Oliver's Mount Gold Cup
Named after Oliver Cromwell, Oliver’s Mount is the only public roads circuit in England and first saw motorcycle races take place in 1946 with its layout remaining almost the same since those early days, the introduction of the Farm Bends section in 1991 (done to reduce speeds through the start and finish) the only alteration.
It’s played host to some of the world’s greatest road racers with the International Gold Cup, first held in 1950, seeing the likes of Geoff Duke, Bob McIntyre, John Surtees and Phil Read all racing, and winning, in the 1950s and 60s when the meeting became one of the most prestigious races to win, particularly when it was broadcast live by the BBC cameras.
This trend has continued throughout the decades with 1976 and 1977 500cc World Champion Barry Sheene and Mick Grant the stars of the 1970s and 1980s whilst subsequent years saw it become the home of the leading road racers of the generation including Guy Martin, John McGuinness, Ian Hutchinson, Ryan Farquhar and Michael Dunlop.
Cast your eye over the list of winners of the Gold Cup and it reads like a who’s who of the sport and in addition to all those riders who have lifted the trophy, when you add in the likes of Hailwood, Hocking, Amm, Hennen, Gardner, Crosby and Hislop, all of whom have contested the race, you’ll get the picture.
Reigning World Champions Giacomo Agostini, Jarno Saarinen and Klaus Enders were persuaded to venture over for the 1972 International Gold Cup meeting and the fans flocked back. As the decade progressed, the now legendary battles between Sheene and Grant saw tens of thousands of fans line the hillside and, indeed, Sheene won his last International race at Scarborough in September 1984 when he clinched his fourth Gold Cup.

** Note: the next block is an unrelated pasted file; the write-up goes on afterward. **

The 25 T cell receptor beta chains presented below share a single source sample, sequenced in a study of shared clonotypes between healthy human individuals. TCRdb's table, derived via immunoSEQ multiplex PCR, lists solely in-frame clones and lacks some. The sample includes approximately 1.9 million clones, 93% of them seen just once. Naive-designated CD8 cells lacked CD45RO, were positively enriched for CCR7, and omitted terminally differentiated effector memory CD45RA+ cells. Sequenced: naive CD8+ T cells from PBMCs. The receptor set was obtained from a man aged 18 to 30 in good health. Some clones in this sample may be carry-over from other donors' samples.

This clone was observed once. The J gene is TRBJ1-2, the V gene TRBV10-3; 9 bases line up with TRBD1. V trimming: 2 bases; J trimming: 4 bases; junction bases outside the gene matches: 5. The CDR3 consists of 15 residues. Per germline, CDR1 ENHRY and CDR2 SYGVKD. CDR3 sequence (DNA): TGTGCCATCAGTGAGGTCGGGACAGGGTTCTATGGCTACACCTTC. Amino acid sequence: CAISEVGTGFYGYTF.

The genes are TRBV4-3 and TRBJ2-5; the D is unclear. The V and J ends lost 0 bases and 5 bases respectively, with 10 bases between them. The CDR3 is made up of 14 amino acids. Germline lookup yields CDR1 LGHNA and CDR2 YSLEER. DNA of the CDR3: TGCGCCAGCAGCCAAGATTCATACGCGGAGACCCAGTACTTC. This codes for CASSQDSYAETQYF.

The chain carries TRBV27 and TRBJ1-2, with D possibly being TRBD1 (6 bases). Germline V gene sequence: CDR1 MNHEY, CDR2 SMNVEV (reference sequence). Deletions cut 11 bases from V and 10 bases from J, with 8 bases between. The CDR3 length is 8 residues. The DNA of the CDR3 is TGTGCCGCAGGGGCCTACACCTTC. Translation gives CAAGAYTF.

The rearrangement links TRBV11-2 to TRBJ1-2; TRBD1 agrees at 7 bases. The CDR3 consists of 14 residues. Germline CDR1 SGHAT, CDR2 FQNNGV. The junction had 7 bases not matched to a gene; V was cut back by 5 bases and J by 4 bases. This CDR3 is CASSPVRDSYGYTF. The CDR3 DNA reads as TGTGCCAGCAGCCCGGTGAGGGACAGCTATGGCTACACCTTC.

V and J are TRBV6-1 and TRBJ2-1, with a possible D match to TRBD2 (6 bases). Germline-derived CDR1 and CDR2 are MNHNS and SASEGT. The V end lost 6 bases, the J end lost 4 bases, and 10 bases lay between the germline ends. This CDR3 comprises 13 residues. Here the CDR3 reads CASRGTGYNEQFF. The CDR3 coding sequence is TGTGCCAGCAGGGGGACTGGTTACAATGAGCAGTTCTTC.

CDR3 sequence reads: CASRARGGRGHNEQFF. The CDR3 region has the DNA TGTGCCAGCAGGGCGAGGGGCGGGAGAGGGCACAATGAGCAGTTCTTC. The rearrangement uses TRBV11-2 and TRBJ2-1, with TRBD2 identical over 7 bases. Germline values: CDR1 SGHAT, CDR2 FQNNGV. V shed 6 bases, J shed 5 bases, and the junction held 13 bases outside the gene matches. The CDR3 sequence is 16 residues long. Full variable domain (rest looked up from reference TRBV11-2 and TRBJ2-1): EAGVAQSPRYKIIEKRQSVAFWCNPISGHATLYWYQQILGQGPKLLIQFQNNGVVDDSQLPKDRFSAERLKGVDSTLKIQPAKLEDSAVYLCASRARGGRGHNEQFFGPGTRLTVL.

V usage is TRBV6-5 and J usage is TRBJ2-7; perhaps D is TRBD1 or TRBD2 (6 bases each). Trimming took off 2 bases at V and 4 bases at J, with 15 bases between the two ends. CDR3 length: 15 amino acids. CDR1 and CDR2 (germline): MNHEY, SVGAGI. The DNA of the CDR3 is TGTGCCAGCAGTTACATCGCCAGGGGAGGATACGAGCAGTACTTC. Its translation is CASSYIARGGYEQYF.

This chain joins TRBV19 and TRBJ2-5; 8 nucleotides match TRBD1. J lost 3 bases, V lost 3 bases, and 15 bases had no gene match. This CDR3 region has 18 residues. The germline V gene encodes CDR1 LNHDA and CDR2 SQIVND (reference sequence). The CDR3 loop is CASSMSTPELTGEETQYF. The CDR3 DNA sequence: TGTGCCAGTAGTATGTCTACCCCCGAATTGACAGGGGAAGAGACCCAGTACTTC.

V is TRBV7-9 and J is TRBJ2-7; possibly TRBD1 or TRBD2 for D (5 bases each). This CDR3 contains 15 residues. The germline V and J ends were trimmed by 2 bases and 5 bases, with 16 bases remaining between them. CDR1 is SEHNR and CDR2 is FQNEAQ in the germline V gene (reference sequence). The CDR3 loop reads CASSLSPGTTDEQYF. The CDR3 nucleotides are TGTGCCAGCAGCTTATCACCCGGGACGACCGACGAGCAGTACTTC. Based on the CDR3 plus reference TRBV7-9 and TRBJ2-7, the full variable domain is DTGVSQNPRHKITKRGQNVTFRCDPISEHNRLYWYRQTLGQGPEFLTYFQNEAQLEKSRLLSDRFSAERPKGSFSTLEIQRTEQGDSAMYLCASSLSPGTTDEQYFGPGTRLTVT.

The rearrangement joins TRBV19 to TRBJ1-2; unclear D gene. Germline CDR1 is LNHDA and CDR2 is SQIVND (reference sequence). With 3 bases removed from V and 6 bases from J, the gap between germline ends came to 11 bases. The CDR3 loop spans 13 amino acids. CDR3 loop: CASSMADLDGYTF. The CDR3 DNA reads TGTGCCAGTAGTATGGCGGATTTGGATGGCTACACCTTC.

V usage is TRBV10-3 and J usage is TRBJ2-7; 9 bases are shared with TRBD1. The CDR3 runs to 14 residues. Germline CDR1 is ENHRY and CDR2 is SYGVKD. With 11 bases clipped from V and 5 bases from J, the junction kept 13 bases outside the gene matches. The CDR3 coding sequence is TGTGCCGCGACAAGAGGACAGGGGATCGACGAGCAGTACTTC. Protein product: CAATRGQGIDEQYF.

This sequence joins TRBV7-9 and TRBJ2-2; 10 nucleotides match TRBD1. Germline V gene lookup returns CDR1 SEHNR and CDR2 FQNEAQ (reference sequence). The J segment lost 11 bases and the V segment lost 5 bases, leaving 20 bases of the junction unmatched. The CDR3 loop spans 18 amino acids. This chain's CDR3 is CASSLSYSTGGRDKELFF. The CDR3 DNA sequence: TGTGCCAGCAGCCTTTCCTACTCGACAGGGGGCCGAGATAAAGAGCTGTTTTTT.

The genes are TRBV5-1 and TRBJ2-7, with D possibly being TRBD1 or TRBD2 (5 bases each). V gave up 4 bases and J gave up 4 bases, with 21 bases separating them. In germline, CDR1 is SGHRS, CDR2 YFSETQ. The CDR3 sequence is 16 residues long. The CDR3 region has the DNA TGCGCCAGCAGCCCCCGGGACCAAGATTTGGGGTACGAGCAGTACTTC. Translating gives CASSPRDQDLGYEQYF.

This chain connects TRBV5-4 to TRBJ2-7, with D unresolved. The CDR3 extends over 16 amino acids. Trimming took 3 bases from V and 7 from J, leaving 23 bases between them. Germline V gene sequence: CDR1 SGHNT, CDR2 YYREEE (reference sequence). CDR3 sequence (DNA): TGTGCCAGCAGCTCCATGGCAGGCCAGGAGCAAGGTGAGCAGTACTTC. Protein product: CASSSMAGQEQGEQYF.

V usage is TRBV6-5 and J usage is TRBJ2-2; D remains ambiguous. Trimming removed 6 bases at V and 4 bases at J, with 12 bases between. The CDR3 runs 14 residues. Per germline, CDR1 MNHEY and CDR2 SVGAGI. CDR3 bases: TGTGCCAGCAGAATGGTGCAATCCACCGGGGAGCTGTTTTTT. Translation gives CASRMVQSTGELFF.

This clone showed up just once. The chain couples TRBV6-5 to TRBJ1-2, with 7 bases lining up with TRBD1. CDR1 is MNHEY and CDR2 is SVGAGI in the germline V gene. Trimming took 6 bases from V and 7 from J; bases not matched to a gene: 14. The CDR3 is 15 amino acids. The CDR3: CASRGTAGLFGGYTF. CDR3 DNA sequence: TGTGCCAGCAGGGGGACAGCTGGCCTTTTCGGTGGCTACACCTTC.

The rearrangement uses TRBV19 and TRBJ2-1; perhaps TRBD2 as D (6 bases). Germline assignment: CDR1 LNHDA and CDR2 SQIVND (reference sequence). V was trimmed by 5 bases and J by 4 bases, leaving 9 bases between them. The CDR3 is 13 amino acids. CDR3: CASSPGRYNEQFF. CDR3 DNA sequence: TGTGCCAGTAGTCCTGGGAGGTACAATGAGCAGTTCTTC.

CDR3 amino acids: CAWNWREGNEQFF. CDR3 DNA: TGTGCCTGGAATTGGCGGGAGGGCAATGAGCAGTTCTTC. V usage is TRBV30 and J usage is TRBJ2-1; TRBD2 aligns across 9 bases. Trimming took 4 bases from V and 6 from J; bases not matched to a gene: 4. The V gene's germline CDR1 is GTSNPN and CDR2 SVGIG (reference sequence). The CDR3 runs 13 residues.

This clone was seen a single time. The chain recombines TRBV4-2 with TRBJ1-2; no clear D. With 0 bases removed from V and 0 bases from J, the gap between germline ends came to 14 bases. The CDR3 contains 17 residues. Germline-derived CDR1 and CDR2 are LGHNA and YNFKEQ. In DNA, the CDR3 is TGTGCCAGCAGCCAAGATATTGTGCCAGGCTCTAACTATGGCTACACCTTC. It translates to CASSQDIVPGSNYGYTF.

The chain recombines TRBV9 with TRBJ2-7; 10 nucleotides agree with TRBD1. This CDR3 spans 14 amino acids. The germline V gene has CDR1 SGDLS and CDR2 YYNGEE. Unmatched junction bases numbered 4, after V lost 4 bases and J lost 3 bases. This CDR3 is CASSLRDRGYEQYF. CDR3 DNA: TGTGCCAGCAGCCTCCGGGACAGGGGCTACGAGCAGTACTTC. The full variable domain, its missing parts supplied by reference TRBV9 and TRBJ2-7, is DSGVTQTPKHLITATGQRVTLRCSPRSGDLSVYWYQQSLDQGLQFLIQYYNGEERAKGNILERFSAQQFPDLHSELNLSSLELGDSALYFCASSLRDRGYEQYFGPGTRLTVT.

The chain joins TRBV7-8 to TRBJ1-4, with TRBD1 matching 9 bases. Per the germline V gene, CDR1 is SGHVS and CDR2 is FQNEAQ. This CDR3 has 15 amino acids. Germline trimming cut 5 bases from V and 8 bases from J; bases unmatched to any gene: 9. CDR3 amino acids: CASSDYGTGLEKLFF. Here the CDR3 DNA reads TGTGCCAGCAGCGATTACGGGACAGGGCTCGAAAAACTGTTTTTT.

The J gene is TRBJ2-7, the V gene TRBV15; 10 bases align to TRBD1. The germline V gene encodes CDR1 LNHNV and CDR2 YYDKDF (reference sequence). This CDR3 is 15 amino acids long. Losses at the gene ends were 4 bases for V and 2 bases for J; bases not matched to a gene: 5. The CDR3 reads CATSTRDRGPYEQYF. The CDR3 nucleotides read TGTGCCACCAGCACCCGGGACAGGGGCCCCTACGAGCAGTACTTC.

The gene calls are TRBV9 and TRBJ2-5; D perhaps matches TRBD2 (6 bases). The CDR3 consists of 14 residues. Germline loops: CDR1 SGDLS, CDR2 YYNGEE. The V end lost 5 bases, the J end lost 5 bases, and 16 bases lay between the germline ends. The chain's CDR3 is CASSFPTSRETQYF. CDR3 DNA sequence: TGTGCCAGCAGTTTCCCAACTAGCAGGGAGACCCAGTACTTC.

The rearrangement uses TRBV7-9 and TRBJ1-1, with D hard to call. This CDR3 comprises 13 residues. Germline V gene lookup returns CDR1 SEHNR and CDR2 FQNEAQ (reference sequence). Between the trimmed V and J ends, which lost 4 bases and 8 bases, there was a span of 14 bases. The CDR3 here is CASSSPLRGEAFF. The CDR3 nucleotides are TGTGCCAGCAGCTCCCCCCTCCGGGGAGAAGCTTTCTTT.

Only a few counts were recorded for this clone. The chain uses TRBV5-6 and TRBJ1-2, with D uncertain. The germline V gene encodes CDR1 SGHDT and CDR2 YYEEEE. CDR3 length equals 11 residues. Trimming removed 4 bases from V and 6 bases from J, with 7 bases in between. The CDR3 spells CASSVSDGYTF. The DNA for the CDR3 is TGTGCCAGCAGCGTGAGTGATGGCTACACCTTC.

The 1970s and 1980s would go on to be halcyon days for the venue as it hosted all of the country’s major Championships and Britain’s finest from this era can be found in the record books, amongst them Peter Williams, Geoff Barry, Dave Potter, Roger Marshall, Tony Rutter, Phil Mellor, Charlie Williams, Trevor Nation, Rob McElnea, Mark Salle and Keith Huewen.
As the 1980s progressed, Oliver’s Mount faced another stiff challenge as it lost its British Championship status but the Gold Cup continued to hold its prestige. Star names like Carl Fogarty and James Whitham added their name to the trophy, renamed the Steve Henshaw International Gold Cup in 1989 in memory of the 1985 and 1986 winner, and circuit specialists came to the fore including four-time winner of the Gold Cup David Jefferies, Dean Ashton and Jason Griffiths with Phillip McCallen another rider to taste success.
Fans have continued to support the venue and a staggering 64,000 people witnessed the 50th Anniversary meeting in September 1996 with Sheene, Fogarty, Agostini, Read and Redman amongst the many stars in attendance.
More recently, the leading road racers have regularly been in action at the Gold Cup with Guy Martin making his road racing debut at the venue and going on to be the most successful ever at the Gold Cup having won the trophy a record eight times. Double TT winner Dean Harrison is now seen as the man to beat having taken over the mantle from Martin